As if the COVID pandemic wasn’t enough, America might be in the middle of another epidemic – bed bugs – a pest that long has plagued many cities in the United States. But are bedbugs America’s biggest pest problem? What about ants and mosquitoes? How do termites and spiders compare? And good ol’ cockroaches, where does that leave them?
We scoured the web to find the most common insect-pests in the United States and used Google Trends to determine the most common pest in each state. Then, we mapped out how prevalent different bugs are across the nation to work out what places in the US are the buggiest. Finally, we talked to an entomologist (that’s someone who studies insects!) to see how our data stacked up to knowledge of bugs in the field. (Pun not intended.)
Which insects bug Americans most?
According to Google search numbers, it’s bedbugs and it’s not even close. Bed Bug pest control queries were most popular in 32 out of 50 states with an estimated 62,000 monthly searches across the nation.
Termites were second-most bothersome insect pests. They are top-of-mind in many states down South and Southwest, namely Florida, Georgia, Louisiana, Arizona, California, and others.
States in the North, on the other hand, were more commonly bothered by mosquitoes (e.g., the Dakotas) or ticks (e.g., Vermont and New Hampshire), which were most searched bugs for pest control in five and six states respectively.
Finally, Alaskans were most curious about how to control and/or exterminate wasps—the only state where this pesky insect topped pest control searches.
What’s Bugging Your State?
Most searched insect pests across the United States
Turns out, Ohio is where people are most bothered by bugs and insects, at least bothered enough to search for bug-related pest control a ton. This state had the highest search interest for pest control terms across top 10 insect pests with an estimated 8,480 searches per month!
And it’s no wonder that a state in the Midwest ranks so highly, says Lisa Anderson, a Research Entomologist and Entomology expert from Varsity Tutors.
”The midwest has a wide variety of crops that bugs can invade, as well as many water sources for bugs to proliferate.”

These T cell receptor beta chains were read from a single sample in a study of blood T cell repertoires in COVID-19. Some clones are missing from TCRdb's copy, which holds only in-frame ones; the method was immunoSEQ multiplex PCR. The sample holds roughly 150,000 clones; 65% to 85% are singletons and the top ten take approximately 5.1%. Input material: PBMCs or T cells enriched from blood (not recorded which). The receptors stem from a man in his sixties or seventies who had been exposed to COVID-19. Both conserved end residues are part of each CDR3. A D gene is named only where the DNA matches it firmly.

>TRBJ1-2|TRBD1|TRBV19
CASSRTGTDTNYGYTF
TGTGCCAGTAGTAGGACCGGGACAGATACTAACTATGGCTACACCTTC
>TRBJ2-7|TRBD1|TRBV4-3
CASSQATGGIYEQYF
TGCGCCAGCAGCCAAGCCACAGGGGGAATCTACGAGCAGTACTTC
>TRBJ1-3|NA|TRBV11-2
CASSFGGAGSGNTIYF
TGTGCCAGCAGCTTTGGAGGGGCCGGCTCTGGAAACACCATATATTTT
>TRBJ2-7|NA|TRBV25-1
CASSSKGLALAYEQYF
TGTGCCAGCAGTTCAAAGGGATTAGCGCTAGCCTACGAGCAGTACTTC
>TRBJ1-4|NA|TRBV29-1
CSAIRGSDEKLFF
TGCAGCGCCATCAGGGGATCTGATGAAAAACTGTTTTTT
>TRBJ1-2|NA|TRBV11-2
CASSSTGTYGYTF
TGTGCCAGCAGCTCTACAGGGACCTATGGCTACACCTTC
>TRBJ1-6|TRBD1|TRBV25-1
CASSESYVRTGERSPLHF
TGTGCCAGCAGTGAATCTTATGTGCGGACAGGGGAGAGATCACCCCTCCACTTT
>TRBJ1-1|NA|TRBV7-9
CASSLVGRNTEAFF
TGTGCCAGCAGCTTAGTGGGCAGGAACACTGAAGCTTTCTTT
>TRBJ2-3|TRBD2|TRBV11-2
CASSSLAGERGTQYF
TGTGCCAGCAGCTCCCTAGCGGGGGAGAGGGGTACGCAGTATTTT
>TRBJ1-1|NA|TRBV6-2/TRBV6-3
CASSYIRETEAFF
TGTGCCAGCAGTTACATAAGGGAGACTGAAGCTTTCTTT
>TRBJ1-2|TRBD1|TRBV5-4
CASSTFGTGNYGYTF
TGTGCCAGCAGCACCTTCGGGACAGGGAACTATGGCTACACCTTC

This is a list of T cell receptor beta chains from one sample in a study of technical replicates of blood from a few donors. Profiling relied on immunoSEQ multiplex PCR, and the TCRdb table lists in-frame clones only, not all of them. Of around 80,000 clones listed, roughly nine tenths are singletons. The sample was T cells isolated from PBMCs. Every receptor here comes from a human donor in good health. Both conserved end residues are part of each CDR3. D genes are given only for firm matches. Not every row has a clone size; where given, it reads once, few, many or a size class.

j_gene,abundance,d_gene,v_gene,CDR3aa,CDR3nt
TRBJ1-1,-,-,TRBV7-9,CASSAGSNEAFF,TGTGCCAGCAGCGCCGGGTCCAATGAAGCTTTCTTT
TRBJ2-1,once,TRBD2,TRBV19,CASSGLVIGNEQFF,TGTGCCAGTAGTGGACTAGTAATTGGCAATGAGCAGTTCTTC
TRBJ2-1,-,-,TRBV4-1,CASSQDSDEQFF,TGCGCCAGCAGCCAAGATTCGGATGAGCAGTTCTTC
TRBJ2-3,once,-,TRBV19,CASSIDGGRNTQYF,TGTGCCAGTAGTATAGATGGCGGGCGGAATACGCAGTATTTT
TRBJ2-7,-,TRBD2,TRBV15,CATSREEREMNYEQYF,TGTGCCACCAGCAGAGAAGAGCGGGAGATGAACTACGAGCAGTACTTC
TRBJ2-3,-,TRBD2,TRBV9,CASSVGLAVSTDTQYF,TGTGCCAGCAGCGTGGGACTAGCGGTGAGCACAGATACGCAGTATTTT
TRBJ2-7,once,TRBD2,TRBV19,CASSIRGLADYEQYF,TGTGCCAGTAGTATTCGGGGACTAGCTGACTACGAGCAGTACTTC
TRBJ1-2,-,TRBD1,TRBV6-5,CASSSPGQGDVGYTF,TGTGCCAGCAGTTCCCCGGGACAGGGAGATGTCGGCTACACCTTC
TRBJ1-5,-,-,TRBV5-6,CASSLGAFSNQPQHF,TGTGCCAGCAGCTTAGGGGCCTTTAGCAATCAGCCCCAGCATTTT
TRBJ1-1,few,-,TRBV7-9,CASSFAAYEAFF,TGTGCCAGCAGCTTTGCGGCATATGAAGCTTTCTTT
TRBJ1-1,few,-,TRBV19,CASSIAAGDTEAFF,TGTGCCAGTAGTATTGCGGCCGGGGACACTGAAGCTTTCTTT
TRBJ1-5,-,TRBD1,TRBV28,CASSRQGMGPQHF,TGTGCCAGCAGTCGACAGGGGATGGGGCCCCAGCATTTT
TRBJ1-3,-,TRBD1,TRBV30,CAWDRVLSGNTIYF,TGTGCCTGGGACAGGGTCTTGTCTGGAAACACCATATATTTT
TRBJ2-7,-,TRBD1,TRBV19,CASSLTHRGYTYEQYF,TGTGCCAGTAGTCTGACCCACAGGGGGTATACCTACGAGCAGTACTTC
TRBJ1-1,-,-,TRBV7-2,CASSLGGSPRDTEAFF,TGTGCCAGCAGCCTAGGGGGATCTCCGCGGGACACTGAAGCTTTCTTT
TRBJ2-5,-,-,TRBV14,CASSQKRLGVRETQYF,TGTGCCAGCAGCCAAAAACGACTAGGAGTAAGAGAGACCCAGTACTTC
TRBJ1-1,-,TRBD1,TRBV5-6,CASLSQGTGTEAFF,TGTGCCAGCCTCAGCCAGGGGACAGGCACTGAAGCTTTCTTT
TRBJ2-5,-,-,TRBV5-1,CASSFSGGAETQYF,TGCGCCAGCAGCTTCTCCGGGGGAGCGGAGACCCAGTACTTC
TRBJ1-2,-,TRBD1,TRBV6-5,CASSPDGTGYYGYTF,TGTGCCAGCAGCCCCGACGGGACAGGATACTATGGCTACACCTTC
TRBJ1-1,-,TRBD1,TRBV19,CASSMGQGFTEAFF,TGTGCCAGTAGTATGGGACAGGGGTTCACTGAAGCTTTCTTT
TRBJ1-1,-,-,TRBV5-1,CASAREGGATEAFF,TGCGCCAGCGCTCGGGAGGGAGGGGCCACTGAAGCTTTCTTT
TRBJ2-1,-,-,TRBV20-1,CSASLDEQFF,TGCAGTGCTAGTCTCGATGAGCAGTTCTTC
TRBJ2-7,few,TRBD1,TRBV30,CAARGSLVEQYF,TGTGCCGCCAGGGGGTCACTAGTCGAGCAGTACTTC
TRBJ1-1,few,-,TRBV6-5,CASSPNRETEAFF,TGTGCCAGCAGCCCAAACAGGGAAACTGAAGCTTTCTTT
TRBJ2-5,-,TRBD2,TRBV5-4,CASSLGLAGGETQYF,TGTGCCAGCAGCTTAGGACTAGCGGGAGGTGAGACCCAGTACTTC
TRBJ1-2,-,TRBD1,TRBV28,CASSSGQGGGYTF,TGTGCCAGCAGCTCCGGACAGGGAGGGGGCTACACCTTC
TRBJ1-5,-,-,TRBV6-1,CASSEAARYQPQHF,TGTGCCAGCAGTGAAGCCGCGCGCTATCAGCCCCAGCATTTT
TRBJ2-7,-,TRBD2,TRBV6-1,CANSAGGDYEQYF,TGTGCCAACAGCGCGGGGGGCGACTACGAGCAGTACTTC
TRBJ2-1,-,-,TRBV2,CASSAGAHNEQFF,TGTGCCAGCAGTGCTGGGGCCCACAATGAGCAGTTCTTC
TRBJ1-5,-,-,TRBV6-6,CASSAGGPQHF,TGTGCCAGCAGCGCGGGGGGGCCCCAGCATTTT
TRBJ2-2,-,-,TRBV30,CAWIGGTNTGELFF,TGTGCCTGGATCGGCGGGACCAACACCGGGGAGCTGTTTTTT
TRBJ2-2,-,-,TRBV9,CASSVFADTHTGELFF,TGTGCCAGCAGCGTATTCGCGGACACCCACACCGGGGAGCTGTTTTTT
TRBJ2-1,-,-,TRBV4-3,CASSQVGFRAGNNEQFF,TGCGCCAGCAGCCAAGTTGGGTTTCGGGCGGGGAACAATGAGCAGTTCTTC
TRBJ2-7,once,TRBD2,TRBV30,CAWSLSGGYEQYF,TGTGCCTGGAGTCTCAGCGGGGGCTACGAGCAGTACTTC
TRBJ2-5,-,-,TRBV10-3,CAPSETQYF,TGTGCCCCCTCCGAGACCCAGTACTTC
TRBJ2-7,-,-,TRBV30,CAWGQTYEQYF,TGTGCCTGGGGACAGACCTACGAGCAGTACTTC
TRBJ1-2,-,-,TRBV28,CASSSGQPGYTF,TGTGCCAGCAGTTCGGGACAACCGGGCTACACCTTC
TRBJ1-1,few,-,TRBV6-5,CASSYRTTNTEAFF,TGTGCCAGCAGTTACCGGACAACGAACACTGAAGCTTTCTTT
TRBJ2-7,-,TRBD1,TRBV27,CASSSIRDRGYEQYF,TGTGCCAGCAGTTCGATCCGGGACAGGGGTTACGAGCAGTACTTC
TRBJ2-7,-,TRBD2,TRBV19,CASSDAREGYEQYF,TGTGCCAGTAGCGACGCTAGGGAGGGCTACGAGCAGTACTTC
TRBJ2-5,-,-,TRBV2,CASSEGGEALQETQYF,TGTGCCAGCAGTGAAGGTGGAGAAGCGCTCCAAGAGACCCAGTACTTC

Not only does the Midwest have a great climate for bugs to thrive, there’s also a wide variety of crops growing in the region which bugs can invade, as well as many water sources for bugs to proliferate.
“For example, Minnesota, land of 10,000 lakes, is a great breeding ground for mosquitoes, which are an irritant to many people.” She adds, “Not only are crops and water a great attractant to pests, but so is livestock… whether it’s from the manure, the animal itself, or the facility in which the animals are housed.”
Pest Control Searches Related to All Insects
Following Ohio in bugginess are DC, Arizona, Oklahoma, and Texas, all areas generally in the southern half of the country. There are around 6,000-7,000 searches for bedbugs, ants, termites, and other insect pests on a monthly basis in each of those areas.
Finally, South Carolina, along with the nation’s three most populous states – New York, California, and Florida – rounded off the top 10, with anywhere between 5,000 and 6,000 searches for bug pest control every month.
As for why bugs are loving it in the south? “The Southeastern US is warm all year round, which allows for bugs to produce generation after generation,” notes Anderson. “Rarely there is a cold enough winter to kill the eggs, larvae, pupae, or adults”.
Across US cities, Cleveland, OH was ahead of the pack with estimated 6,590 bug-related searches monthly, followed by Tulsa, OK with 5,820.
Top 10 cities with the highest number of monthly searches for bug pest control are largely in the Midwest and Southwest, with the exceptions of Greenville in South Carolina and Springfield in Maryland.
Curiously enough, of the biggest cities in America, only Chicago made the top 10 list with just over 4,000 monthly searches on the subject of controlling or exterminating various insects.
America’s Buggiest Cities
Ten cities with the highest search interest in insect pest control
Bedbugs, termites, and mosquitoes—these are the three most prominent insect pests in the United States. While bedbugs dominate the concerns of Americans across states, here are how other pests rank in the monthly searches.
Because of their hard-working, dedicated nature, ants are incredibly difficult to get rid of once they find your way into your home. There are almost 10,000 searches on how to get rid of ants every month, with the greatest interest coming from California and Texas.
Echoing the sentiment of these articles from the New York Times and Forbes about the growing number of bedbug infestations across the country, bedbug problems generate the highest number of searches among all other insect pests, about 62,500 per month. Based on the search data, the heart of the problem is in the Midwest with states like Ohio, Illinois, and Kansas.
Quite the opposite of a pest in many people’s opinion, bees contribute to us being able to grow food and crops through pollination. And yet, there is a certain amount of interest in exterminating them, to the tune of 15,300 monthly searches. A lot of them come out of Arizona.